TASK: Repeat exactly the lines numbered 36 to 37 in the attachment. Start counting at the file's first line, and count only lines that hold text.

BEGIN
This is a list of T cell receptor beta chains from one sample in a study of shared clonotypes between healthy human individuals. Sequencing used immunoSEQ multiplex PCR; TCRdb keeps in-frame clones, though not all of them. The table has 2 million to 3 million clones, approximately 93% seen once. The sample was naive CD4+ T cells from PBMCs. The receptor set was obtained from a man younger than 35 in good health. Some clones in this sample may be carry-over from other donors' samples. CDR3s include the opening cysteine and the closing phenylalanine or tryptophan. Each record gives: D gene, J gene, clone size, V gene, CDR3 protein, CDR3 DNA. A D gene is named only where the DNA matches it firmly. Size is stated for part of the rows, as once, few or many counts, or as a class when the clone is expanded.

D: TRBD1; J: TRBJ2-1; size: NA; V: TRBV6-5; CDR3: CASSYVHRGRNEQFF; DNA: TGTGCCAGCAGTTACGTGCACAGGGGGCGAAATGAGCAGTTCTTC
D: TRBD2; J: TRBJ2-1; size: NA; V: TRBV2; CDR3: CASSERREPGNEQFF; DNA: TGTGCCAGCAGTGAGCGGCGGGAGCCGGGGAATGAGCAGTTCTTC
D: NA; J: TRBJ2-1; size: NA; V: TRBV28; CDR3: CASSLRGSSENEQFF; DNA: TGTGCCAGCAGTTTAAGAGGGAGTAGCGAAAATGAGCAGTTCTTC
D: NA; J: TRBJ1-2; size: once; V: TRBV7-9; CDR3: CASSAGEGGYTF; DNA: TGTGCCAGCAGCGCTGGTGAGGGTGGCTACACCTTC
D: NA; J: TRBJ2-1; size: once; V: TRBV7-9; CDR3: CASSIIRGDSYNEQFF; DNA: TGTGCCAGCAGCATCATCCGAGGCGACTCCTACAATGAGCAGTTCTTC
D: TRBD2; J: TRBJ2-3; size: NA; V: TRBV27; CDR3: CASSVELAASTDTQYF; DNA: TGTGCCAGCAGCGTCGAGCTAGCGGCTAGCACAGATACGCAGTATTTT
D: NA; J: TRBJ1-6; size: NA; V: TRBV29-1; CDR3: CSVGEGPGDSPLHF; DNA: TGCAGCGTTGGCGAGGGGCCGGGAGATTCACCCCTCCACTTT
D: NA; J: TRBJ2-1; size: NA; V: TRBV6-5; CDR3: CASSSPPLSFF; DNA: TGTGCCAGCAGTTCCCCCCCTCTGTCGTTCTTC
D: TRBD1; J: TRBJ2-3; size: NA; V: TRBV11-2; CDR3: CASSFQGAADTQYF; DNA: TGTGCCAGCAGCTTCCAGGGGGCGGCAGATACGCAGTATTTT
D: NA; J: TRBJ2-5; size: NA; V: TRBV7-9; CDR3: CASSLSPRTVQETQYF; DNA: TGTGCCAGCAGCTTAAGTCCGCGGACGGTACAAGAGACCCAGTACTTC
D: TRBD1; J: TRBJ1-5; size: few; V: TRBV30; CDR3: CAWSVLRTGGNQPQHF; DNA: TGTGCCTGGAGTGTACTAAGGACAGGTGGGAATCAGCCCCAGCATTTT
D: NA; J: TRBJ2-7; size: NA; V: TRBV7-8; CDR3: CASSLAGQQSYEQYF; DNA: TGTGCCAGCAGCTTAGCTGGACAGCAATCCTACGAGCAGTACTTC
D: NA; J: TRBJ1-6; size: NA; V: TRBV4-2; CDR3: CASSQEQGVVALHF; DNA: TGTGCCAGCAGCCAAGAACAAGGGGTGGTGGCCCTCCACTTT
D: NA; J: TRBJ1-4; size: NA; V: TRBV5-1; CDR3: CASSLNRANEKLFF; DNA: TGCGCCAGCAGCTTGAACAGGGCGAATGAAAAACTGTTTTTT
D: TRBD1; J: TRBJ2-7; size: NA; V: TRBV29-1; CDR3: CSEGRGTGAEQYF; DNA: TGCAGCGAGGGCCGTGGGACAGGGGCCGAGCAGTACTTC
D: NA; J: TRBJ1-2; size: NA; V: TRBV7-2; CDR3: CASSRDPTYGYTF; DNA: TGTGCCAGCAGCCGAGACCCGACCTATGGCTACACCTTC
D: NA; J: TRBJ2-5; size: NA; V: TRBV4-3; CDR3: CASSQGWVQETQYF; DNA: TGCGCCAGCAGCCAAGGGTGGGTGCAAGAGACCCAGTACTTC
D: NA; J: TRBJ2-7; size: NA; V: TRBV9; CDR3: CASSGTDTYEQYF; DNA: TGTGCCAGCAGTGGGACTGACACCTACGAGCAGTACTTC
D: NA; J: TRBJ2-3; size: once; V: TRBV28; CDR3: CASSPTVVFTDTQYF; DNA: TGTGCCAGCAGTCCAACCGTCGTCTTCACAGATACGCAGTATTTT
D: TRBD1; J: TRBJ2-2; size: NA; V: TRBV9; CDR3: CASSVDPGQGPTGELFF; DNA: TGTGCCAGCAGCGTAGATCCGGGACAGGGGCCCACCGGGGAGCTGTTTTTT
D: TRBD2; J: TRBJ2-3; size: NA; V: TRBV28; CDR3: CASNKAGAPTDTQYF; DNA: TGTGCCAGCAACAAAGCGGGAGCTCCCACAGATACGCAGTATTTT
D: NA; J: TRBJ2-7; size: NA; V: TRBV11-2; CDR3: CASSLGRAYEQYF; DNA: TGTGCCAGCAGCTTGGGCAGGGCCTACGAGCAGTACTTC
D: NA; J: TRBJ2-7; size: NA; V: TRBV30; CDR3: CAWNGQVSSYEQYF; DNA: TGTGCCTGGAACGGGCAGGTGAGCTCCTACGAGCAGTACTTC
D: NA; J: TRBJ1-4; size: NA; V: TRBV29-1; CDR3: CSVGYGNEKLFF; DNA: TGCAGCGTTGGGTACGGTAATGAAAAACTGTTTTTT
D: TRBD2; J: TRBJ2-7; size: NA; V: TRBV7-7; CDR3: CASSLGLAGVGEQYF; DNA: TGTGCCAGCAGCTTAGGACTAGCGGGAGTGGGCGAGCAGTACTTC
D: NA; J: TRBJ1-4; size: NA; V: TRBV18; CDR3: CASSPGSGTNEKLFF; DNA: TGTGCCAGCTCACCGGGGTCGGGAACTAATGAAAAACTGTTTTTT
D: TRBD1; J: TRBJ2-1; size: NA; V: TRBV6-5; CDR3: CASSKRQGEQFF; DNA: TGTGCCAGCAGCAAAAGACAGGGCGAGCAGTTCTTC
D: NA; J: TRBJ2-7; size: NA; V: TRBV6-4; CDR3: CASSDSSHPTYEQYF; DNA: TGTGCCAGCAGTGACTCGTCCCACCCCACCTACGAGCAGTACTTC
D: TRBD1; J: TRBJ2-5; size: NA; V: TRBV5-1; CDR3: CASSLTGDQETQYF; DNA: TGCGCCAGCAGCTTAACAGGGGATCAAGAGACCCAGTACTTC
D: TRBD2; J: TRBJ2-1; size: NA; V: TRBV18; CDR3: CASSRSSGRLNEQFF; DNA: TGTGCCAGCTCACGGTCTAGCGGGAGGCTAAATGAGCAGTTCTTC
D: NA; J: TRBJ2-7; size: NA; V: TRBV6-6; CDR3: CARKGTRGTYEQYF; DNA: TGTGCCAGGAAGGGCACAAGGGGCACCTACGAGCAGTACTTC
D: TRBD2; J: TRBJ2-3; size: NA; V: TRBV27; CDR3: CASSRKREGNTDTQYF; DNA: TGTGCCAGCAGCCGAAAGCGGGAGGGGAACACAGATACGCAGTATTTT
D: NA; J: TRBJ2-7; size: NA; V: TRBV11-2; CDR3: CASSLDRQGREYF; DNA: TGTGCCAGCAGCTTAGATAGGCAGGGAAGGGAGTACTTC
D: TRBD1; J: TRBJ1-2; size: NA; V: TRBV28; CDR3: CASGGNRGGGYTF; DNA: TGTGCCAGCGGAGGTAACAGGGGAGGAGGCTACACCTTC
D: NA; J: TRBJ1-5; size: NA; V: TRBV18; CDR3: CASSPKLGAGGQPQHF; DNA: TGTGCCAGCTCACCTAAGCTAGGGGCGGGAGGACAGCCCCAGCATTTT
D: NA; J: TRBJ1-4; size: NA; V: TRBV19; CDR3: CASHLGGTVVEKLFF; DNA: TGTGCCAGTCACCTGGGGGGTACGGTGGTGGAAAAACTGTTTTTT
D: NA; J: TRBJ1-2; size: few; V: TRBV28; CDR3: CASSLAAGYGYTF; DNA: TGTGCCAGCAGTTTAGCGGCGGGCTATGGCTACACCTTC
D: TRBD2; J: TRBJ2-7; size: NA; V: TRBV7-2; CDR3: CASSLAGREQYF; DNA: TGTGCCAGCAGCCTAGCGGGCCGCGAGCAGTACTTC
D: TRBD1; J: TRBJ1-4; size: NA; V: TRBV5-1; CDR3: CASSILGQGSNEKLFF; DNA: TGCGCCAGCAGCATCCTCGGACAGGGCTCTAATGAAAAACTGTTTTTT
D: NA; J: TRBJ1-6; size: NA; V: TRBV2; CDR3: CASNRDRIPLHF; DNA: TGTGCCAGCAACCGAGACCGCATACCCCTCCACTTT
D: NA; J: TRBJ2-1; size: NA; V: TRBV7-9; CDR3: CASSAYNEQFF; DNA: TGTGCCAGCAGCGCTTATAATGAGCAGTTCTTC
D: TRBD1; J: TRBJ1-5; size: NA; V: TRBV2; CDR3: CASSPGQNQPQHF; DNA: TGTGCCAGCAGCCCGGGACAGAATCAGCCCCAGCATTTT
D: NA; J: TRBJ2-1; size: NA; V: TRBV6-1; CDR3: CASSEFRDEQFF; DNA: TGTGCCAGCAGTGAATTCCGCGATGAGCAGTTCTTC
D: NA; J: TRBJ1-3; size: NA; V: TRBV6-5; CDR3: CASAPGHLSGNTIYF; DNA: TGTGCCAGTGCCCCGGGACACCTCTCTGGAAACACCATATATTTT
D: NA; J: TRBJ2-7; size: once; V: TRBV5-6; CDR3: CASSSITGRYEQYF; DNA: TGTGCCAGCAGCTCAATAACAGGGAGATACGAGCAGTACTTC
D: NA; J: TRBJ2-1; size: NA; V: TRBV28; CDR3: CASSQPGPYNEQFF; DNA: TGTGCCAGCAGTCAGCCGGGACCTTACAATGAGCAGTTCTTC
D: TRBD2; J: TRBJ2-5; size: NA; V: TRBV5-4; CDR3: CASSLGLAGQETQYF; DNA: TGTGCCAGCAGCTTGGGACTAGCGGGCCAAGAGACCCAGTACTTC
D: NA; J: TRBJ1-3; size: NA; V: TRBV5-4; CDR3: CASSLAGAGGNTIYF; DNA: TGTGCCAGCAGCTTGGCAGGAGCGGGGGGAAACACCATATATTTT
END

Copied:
D: NA; J: TRBJ1-5; size: NA; V: TRBV18; CDR3: CASSPKLGAGGQPQHF; DNA: TGTGCCAGCTCACCTAAGCTAGGGGCGGGAGGACAGCCCCAGCATTTT
D: NA; J: TRBJ1-4; size: NA; V: TRBV19; CDR3: CASHLGGTVVEKLFF; DNA: TGTGCCAGTCACCTGGGGGGTACGGTGGTGGAAAAACTGTTTTTT